‘Fool me once…’: The COVID-19 Disaster
*An earlier version of this commentary was published on Medscape Psychiatry
Lloyd I. Sederer, MD
May 14, 2021
Credit: Lloyd Sederer
We have no way of precisely knowing how many lives might have been saved, how much grief and loneliness spared, and economic ruin contained as a consequence of COVID-19, had we risen to its myriad of challenges in a timely fashion. However, I think it is safe to say that the United States deserves to be graded with an "F" for its heretofore management of the pandemic.
To render this failing grade, we need only to read the countless verified reports of how critically needed public health measures were not taken soon enough, or sufficiently, to substantially mitigate human and societal suffering.
At first, at hospitals and among first responders, there was the failure to protect doctors, nurses, technicians, EMTs and others by supplying them with the personal protective equipment needed to prevent their infection and diminish the risk to their loved ones. That soon extended to our entire country's failure to adequately protect its citizens and residents. COVID-19, of course, rained its grievous consequences disproportionately upon people of color, those living in poverty, and those with housing and food insecurity — those already greatly foreclosed from opportunities to exit their troubled circumstances.
We all have heard, "Fool me once, shame on you; fool me twice, shame on me."
What has happened, perhaps not happened, did so despite the spectacular efforts of so many human service and essential workers. Where the responsibility lies is with a dysfunctional, divisive, politically and self-interested menagerie of government agencies and elected officials, at federal and state levels. If there is to be redemption, the past year plus of failures points to where we can and must do better.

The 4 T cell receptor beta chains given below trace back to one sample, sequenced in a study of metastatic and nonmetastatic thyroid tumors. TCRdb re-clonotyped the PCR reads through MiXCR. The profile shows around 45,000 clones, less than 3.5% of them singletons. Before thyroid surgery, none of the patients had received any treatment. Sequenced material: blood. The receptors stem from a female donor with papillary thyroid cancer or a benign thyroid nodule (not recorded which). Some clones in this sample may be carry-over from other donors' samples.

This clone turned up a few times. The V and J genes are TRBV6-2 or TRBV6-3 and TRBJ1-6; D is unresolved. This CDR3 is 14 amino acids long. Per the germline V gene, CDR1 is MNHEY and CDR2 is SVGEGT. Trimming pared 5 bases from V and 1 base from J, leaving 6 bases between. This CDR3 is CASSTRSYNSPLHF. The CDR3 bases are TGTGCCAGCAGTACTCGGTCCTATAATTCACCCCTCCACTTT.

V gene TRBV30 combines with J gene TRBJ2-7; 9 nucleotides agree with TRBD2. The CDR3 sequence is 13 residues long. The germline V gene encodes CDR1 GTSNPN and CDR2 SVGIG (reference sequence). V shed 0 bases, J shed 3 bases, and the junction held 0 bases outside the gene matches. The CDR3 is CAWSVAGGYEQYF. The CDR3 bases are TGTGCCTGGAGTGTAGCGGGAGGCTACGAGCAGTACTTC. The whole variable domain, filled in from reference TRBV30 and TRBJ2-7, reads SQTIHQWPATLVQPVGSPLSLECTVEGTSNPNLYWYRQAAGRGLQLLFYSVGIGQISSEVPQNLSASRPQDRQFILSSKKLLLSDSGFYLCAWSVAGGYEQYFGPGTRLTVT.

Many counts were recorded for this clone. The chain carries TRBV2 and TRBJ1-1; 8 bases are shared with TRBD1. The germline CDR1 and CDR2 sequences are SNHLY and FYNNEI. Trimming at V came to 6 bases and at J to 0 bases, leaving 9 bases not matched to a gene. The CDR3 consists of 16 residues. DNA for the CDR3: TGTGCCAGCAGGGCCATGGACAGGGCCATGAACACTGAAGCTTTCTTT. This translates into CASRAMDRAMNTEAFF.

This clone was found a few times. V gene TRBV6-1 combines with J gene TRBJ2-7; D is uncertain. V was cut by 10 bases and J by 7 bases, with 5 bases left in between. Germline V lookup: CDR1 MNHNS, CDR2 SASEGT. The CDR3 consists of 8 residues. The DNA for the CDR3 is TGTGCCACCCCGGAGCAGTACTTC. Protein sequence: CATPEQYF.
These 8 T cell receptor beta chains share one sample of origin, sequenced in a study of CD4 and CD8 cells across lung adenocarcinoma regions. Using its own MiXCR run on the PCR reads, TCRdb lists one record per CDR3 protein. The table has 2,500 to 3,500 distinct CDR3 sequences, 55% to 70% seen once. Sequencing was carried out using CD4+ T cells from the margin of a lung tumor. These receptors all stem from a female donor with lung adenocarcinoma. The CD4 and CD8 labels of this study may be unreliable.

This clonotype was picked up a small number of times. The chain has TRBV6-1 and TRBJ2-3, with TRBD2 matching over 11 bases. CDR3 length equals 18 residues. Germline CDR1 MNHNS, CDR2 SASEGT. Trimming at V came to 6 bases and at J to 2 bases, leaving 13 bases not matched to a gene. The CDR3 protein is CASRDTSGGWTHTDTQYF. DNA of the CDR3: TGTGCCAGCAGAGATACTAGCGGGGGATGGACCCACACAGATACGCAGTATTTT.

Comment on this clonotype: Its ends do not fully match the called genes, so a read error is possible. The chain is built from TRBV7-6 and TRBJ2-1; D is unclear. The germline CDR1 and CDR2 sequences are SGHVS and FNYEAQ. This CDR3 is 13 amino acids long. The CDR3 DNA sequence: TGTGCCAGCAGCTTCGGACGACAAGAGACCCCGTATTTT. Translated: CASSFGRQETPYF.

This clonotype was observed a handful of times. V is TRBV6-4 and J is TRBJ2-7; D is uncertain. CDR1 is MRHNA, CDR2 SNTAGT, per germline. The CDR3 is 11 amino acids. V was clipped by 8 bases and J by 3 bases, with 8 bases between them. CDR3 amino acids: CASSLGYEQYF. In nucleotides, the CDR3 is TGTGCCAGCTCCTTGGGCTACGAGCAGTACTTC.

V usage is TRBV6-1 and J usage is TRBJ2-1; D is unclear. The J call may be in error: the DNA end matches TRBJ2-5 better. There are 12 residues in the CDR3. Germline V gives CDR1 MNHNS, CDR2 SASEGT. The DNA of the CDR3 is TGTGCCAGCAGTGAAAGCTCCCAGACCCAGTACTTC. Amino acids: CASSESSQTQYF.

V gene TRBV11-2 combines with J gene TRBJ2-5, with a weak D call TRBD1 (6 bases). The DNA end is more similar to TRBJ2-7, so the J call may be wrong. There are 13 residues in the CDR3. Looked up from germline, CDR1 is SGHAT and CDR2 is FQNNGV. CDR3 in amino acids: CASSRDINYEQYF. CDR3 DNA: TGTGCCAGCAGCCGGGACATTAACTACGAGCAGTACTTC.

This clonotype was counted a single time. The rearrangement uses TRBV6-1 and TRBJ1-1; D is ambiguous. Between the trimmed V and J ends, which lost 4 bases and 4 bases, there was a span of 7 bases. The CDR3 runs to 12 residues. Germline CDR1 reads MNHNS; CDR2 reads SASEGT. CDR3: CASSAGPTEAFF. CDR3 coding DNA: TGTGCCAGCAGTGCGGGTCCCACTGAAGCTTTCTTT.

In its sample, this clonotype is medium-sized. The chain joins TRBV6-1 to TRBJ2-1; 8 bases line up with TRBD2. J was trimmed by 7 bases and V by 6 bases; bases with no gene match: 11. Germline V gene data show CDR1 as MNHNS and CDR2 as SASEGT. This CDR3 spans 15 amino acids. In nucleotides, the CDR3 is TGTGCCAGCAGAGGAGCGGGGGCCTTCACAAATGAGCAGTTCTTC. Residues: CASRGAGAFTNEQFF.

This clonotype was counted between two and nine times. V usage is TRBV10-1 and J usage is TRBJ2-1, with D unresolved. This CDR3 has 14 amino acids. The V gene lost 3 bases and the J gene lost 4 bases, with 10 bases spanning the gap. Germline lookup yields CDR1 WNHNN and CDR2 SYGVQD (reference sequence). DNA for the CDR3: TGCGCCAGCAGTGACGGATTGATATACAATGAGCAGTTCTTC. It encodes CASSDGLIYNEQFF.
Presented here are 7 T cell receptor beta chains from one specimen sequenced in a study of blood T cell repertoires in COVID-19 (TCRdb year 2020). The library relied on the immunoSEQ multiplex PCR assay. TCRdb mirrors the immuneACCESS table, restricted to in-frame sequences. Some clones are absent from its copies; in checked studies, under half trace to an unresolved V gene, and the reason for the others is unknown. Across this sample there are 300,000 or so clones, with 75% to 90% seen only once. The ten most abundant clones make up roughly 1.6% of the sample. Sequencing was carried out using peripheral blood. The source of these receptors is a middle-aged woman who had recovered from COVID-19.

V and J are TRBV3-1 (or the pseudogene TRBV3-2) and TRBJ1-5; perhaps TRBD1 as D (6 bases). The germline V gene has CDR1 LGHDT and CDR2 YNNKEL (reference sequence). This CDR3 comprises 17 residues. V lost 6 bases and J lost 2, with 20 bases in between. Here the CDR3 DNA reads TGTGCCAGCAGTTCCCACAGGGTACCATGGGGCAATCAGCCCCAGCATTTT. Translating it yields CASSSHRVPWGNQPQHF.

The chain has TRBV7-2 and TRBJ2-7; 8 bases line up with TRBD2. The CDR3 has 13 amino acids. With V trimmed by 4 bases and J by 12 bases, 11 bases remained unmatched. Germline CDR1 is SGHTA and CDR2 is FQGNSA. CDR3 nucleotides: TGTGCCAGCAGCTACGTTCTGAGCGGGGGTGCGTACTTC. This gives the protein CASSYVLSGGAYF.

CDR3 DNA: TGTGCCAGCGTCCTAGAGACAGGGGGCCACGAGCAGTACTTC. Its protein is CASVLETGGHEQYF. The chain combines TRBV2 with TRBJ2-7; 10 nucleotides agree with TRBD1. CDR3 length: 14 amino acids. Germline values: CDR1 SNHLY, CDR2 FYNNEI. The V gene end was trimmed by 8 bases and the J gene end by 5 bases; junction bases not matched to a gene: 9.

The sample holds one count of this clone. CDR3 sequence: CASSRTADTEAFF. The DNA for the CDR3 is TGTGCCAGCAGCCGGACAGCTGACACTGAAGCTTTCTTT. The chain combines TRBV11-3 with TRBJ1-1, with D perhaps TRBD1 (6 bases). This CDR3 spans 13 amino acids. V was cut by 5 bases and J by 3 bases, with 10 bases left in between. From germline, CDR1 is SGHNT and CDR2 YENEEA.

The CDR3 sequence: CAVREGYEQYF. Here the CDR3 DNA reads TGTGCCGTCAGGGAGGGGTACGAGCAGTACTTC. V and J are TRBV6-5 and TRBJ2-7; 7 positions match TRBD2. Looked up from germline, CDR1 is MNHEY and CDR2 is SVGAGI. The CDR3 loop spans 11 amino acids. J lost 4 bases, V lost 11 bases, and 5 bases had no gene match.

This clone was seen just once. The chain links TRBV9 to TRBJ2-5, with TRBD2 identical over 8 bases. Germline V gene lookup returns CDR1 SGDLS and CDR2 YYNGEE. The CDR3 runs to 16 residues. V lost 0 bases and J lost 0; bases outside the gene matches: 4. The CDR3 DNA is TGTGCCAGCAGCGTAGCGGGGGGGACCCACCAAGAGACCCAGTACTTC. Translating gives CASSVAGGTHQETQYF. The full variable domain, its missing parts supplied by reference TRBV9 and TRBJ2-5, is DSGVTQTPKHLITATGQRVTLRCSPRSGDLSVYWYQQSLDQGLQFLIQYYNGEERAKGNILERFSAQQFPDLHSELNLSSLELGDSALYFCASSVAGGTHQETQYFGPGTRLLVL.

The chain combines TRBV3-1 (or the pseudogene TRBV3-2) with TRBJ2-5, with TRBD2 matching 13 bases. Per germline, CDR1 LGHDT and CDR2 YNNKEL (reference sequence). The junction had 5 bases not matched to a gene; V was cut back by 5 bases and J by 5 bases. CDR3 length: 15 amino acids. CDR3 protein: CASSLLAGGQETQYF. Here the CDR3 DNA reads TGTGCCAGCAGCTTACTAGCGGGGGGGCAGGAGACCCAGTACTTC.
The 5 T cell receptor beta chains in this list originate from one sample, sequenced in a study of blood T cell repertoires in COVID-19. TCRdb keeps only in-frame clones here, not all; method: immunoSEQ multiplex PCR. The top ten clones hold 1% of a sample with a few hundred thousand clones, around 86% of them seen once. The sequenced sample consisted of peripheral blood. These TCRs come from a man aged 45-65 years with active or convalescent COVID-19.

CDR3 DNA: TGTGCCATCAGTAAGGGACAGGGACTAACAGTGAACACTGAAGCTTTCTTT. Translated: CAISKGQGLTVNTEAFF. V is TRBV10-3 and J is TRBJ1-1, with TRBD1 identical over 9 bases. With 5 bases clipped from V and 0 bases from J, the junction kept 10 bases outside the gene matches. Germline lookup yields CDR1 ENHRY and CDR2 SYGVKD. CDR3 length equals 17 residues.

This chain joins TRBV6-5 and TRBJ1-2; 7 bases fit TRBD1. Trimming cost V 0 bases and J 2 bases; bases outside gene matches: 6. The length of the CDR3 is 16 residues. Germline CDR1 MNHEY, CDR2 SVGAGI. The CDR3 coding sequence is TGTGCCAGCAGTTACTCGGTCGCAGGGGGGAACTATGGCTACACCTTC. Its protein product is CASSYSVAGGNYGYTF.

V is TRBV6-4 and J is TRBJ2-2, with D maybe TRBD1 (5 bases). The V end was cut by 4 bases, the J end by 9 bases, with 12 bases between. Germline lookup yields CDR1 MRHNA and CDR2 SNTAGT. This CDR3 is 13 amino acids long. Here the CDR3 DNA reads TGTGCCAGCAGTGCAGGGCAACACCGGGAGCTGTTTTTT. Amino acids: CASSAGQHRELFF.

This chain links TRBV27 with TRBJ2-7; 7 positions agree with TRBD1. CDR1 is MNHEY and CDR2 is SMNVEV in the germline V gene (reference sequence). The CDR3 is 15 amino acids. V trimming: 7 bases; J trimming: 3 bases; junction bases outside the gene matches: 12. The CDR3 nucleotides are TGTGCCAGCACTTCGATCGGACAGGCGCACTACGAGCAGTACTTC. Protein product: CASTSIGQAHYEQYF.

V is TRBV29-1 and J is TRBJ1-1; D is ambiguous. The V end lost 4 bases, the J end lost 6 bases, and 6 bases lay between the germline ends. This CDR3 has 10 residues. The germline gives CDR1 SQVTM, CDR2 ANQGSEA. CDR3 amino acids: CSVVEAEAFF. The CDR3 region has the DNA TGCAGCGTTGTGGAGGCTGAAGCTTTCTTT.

Bear witness, colleagues and friends: It will be our further collective and shared shame if we continue to fail in our response(s) to COVID-19.
But failure need not happen. Protecting ourselves and our country is a solvable problem; complex and demanding for sure, but solvable.
To battle trauma, we must first define it
The sine qua non of a disaster is its psychic and social trauma. I asked Maureen Sayres Van Niel, MD, chair of the American Psychiatric Association's Minority and Underrepresented Caucus and a former steering committee member of the US Preventive Services Task Force, to define trauma. She said, "It is [the product of] a catastrophic, unexpected event over which we have little control, with grave consequences to the lives and psychological functioning of those individuals and groups affected."
The COVID-19 pandemic is a massively amplified traumatic event because of: the virulence of the virus (and its variants) and its highly contagious properties; the absence of any date on the horizon for when it will become past tense; that the pandemic’s grave injustices disproportionately fall on the majority of our populace already experiencing racial and social inequities; and the ironic yet necessary imperative to distance ourselves from those we care about and who care about us.
What drives the magnitude of trauma from a disaster?
Four interdependent factors drive the magnitude of the traumatic impact of a disaster: (1) the degree of exposure to the life-threatening event; (2) the duration of exposure and the threat of its recurrence; (3) an individual's preexisting experience(s) of trauma (natural and human-made), as well as having had a mental or addictive disorder, and (4) the adequacy/inadequacy of family, and fundamental resources such as housing, food, safety, employment and access to healthcare (the social dimensions of health and mental health). These factors, in fact, highlight the "who," "what," "where," and "how" of what should have been (and must, with urgency, aim to be) an effective public health response to the COVID-19 pandemic.
There used to be “categories” to identify the differences expected from a disaster’s traumatic impact on victims, witnesses, and bystanders. Covid has erased those differences.
Dr Sayres Van Niel asserts that we have a "collective, national trauma." In April, the Kaiser Family Foundation's Vaccine Monitor reported that 24% of US adults had a close friend or family member who died of COVID-19. That's 82 million Americans! Our country has eclipsed individual victimization and trauma, because we are all in its maw.